Sucia Island State Park in north western Washington State is a remote, forested island where you can get back in touch with nature, far from civilization. It has a long and interesting history, starting with the Lummi Indians using the island for seal hunting. Then it was used to smuggle Chinese laborers in the 1800s and for rum running during Prohibition. Finally, it was purchased by the Puget Sound Interclub Association (recreational boating club) and donated to the state of Washington to serve as a marine park. Sucia Island means ‘dirty‘ in Spanish, though it’s for nautical reasons and the closest English would be ‘foul‘. It was named around 1791 by Spanish Captain Francisco de Eliza because its shore was surrounded by hidden reefs and rocks.
Getting to Sucia Island
CrtrGrl and I were on vacation on Orcas Island and were looking for places to explore. We saw most of Moran State Park on previous days and Sucia Island was recommended to me by nature photographer Jon Cornforth at Cornforth Images. Thanks Jon, excellent suggestion! We didn’t have reservations and showed up about an hour early to try to get on a morning boat over to the island. Outer Island Expeditions provided our ‘water taxi’ service to and from the island. Only two other people were heading to the island and they were renting a kayak to explore the shoreline. The schedule was that we would be dropped off around 10:30 AM, picked up at 4:30 pm. Of course, in the back of my mind I was wondering what would happen if we weren’t back to the boat dock on time. I hoped we wouldn’t find out.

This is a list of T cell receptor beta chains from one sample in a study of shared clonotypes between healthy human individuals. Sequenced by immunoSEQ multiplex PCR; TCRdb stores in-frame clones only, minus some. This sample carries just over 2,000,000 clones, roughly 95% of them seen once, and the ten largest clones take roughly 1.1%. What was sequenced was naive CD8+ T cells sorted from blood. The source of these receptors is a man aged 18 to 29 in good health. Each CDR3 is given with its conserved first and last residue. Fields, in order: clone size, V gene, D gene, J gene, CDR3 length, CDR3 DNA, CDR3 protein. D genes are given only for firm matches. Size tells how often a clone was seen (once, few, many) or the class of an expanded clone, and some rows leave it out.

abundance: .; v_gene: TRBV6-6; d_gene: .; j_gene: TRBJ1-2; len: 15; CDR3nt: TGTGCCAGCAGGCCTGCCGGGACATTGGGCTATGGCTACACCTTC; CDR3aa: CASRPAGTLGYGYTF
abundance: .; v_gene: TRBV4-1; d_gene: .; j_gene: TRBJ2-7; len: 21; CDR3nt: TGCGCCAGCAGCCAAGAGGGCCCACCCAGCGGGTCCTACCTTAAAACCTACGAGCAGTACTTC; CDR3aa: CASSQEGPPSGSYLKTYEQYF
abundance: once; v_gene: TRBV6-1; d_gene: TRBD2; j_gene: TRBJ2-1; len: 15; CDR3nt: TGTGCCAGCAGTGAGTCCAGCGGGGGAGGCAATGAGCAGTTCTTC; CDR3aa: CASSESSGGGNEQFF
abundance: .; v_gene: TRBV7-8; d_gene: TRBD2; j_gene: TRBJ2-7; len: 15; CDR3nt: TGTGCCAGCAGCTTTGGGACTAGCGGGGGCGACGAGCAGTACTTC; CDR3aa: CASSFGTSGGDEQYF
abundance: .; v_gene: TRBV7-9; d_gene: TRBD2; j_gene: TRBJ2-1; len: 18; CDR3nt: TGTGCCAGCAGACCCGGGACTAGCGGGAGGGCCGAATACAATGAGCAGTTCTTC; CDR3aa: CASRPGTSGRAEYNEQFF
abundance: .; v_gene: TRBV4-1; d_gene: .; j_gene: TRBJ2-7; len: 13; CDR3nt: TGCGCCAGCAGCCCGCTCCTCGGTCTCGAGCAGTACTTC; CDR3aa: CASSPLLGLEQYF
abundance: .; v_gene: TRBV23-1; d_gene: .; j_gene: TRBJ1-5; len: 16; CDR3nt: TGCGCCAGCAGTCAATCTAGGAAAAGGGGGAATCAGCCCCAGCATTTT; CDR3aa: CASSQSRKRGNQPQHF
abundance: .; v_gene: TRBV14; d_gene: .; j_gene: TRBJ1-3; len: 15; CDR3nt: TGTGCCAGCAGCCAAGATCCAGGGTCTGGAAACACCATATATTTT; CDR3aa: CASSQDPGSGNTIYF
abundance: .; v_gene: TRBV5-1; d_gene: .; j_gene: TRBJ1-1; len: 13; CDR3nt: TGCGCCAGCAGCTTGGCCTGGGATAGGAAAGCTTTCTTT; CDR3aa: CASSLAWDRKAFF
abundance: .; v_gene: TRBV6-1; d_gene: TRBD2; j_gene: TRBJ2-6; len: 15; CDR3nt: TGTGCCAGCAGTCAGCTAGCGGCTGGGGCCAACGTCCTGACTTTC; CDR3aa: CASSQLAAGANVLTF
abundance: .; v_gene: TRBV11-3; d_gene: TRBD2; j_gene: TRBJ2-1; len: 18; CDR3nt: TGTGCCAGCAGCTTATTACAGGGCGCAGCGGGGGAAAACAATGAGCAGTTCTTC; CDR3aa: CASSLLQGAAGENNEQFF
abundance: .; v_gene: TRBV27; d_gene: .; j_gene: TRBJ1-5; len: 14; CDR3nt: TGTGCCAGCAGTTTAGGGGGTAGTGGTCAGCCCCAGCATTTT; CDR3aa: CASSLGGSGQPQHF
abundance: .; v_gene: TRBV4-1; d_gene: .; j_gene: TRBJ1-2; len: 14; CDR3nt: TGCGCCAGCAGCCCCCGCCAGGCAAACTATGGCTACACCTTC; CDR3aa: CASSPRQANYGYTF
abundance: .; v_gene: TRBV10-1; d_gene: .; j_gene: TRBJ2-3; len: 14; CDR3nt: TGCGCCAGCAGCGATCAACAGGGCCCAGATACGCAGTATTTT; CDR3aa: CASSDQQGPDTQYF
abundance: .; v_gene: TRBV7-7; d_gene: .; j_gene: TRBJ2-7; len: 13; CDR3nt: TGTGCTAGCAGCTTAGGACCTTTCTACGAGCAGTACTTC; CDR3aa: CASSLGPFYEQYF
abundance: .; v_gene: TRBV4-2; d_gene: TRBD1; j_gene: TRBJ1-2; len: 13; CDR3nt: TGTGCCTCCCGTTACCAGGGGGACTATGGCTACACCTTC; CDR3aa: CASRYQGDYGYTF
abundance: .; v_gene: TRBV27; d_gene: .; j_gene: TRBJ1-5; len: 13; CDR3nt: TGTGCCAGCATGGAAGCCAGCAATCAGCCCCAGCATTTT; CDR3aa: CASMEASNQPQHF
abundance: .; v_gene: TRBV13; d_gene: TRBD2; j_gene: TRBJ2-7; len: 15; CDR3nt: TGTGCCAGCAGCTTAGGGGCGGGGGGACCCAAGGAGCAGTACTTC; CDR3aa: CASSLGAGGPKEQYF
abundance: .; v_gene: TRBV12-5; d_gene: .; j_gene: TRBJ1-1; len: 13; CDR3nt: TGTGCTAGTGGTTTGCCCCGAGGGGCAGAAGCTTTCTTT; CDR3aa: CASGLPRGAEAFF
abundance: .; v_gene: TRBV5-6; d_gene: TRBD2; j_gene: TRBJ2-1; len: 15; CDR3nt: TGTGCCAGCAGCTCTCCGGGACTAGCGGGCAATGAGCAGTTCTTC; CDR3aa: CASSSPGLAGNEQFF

We left on time and it was a quick trip across the 2.5 mile channel between Orcas Island and Sucia Island. Our friendly boat captain Benson and assistant Lindsay explained what to expect on the island. The only way to Sucia Island is by boat or seaplane. Boats can tie up in any of the five bays and there were only 3 boats tied up to the dock in the main harbor of Fossil Bay. We were excited to be arriving to a virtually uninhabited island.
Heading Out to Explore
There are no roads on Sucia Island. The trails range from large trails used by the rangers on their UTVs to steep and narrow, overgrown paths. You can find a map of the island here. Hiking through the valley in the middle of the island, there were no humans around and the call of wild birds made it feel just like Jurassic Park. Lush ferns and moss covered trees were on all sides of the trail. Nearing Shallow Bay, we started to notice mosquitoes following us due to a marsh near the beach.
Reaching Shallow Bay, we crossed the beach passing a sea lion carcass and then hiked up a small trail along the beach-side cliff face from Ghost Forest to the China Caverns. Flowers were starting to bloom on the rocks and a few sail boats were anchored in the bay. As I inched out onto a rock cliff to try to get a certain angled photo with both flowers and the wooded bay, I knelt down and stuck my hand into something soft and squishy. How many of you have inadvertently knelt or put their hand in something unexpected while trying to get a shot? In this case, it was goose poop. Fortunately, not too fresh.